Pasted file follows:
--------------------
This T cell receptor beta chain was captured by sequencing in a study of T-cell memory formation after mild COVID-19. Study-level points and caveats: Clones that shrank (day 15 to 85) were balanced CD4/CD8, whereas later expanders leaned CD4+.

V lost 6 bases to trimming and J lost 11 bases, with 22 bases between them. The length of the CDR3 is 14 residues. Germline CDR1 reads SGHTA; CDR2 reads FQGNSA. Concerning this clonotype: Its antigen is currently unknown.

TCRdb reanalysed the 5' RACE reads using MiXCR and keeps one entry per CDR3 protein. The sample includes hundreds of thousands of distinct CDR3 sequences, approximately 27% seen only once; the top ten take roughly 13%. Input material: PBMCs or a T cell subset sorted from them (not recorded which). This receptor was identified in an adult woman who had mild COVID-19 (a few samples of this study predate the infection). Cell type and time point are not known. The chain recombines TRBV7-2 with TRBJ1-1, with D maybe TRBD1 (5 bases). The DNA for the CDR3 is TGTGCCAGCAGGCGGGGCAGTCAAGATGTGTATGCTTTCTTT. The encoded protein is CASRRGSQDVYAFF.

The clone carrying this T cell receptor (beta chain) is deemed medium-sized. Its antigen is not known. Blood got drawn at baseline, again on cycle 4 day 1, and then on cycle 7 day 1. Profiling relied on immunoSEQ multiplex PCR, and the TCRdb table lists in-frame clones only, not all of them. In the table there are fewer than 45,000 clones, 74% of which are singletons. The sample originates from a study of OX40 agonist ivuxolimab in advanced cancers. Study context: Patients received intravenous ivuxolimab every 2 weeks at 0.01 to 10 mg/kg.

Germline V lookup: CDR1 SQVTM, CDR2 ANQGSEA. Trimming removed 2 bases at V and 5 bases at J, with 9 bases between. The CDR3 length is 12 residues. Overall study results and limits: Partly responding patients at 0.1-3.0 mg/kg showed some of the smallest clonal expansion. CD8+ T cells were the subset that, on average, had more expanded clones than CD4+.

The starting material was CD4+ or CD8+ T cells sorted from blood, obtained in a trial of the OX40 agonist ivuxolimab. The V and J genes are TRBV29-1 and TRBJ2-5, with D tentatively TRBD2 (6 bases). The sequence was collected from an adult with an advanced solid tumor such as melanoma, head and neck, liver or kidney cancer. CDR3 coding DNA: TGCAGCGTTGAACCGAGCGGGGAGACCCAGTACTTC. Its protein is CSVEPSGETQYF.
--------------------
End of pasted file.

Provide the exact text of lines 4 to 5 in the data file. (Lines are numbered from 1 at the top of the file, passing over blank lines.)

The clone carrying this T cell receptor (beta chain) is deemed medium-sized. Its antigen is not known. Blood got drawn at baseline, again on cycle 4 day 1, and then on cycle 7 day 1. Profiling relied on immunoSEQ multiplex PCR, and the TCRdb table lists in-frame clones only, not all of them. In the table there are fewer than 45,000 clones, 74% of which are singletons. The sample originates from a study of OX40 agonist ivuxolimab in advanced cancers. Study context: Patients received intravenous ivuxolimab every 2 weeks at 0.01 to 10 mg/kg.

Germline V lookup: CDR1 SQVTM, CDR2 ANQGSEA. Trimming removed 2 bases at V and 5 bases at J, with 9 bases between. The CDR3 length is 12 residues. Overall study results and limits: Partly responding patients at 0.1-3.0 mg/kg showed some of the smallest clonal expansion. CD8+ T cells were the subset that, on average, had more expanded clones than CD4+.